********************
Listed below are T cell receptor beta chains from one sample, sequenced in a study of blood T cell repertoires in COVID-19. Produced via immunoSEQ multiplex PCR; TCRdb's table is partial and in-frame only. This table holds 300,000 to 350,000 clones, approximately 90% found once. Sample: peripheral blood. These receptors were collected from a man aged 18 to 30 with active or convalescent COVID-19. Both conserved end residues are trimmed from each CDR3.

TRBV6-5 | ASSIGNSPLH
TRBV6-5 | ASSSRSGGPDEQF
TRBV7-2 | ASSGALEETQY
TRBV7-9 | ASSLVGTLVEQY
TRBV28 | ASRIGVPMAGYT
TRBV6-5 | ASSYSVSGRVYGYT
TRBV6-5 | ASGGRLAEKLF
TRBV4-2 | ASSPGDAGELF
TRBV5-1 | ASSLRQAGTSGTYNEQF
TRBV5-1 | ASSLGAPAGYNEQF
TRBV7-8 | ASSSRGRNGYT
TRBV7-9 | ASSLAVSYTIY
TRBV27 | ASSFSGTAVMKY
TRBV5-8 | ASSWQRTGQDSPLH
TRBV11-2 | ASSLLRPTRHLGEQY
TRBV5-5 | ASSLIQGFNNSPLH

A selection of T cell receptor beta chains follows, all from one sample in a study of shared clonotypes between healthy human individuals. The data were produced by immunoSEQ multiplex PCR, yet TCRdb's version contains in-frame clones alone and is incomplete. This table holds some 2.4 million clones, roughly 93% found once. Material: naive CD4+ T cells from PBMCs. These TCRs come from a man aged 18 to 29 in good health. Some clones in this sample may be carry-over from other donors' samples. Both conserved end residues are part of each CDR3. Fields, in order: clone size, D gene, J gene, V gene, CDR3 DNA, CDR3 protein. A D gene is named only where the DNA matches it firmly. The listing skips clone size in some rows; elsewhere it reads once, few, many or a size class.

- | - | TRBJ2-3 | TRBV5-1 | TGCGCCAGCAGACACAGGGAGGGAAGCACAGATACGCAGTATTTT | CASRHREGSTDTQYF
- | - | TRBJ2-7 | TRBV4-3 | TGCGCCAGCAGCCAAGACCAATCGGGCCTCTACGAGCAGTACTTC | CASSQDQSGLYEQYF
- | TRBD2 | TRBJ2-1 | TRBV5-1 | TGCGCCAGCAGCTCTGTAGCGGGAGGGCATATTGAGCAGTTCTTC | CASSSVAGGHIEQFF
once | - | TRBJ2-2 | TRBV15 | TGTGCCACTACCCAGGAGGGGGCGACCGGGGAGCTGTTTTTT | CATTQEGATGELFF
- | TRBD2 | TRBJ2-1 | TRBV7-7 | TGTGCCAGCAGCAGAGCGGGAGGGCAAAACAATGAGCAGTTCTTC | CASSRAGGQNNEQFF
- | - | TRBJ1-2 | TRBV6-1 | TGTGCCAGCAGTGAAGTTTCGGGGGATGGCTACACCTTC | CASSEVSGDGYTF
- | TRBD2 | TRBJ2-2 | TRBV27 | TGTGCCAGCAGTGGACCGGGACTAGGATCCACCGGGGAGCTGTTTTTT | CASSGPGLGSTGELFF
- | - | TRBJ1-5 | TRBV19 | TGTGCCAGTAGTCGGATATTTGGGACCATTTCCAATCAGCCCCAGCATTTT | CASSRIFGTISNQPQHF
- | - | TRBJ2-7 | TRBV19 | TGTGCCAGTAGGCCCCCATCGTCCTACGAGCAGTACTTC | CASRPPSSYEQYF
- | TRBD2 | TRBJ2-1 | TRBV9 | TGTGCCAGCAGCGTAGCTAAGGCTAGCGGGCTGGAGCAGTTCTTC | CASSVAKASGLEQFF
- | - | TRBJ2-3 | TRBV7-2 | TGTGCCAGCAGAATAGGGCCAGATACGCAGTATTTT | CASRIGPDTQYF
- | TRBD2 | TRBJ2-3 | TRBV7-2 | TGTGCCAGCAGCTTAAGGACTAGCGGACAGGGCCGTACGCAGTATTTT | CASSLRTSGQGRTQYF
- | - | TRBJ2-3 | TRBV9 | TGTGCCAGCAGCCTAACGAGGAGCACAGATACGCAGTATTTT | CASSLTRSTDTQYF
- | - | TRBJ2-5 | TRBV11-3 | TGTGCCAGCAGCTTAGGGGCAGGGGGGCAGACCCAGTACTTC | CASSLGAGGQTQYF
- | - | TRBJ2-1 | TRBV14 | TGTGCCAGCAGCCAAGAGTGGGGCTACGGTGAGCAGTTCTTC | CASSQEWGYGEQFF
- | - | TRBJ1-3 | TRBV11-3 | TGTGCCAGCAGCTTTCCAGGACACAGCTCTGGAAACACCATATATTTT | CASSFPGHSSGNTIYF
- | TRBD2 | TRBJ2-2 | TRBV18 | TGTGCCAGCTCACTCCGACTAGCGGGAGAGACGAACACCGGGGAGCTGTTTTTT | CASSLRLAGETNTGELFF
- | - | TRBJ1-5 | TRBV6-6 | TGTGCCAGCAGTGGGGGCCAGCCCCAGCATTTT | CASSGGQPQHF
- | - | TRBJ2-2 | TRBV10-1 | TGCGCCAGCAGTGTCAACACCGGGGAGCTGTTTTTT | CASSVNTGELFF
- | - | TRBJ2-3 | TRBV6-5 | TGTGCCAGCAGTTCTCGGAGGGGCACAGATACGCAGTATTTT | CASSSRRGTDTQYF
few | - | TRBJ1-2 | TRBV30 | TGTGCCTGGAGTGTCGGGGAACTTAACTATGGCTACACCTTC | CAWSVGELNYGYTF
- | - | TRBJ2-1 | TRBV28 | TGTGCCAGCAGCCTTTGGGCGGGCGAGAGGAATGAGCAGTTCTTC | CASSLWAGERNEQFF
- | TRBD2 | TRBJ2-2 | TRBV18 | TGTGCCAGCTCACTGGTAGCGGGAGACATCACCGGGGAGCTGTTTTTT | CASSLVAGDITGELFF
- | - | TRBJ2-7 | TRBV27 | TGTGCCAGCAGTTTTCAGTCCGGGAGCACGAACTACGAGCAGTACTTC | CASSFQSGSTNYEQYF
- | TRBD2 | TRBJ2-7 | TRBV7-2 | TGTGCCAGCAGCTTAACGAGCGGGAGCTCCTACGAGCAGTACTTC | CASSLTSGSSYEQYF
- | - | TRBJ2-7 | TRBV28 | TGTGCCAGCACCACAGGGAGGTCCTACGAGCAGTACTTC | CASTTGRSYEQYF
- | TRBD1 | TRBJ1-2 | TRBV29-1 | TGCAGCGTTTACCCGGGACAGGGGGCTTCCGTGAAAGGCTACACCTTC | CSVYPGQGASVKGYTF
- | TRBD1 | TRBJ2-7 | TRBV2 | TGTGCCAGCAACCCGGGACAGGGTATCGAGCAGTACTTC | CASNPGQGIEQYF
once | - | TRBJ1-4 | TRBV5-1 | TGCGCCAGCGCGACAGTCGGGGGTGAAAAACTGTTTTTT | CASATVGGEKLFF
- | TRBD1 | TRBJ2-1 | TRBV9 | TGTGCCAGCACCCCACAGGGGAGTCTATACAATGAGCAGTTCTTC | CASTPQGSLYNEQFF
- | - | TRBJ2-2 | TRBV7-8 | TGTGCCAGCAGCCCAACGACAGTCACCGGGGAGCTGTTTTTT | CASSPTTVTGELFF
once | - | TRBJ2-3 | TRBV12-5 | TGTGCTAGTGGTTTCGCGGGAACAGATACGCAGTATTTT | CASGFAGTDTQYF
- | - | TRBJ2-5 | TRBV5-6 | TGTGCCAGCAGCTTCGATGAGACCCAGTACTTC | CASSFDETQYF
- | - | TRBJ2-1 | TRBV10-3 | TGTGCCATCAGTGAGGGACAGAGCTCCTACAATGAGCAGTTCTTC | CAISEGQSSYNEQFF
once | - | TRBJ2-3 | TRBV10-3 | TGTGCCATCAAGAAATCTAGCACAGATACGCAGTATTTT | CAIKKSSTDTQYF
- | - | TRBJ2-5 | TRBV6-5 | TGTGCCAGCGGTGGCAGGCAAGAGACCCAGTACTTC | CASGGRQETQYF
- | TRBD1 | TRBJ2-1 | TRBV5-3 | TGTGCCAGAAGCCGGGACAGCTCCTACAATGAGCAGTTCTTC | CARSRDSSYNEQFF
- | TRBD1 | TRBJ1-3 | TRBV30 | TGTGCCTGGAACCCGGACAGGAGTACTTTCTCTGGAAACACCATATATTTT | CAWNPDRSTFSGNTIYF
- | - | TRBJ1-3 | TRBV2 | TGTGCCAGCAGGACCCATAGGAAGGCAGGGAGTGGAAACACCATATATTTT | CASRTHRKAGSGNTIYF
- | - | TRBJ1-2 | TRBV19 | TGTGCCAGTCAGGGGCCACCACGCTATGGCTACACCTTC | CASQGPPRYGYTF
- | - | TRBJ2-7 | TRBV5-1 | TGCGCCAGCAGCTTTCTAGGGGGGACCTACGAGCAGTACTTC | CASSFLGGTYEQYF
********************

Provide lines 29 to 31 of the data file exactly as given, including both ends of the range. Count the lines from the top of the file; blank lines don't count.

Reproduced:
- | - | TRBJ2-3 | TRBV7-2 | TGTGCCAGCAGAATAGGGCCAGATACGCAGTATTTT | CASRIGPDTQYF
- | TRBD2 | TRBJ2-3 | TRBV7-2 | TGTGCCAGCAGCTTAAGGACTAGCGGACAGGGCCGTACGCAGTATTTT | CASSLRTSGQGRTQYF
- | - | TRBJ2-3 | TRBV9 | TGTGCCAGCAGCCTAACGAGGAGCACAGATACGCAGTATTTT | CASSLTRSTDTQYF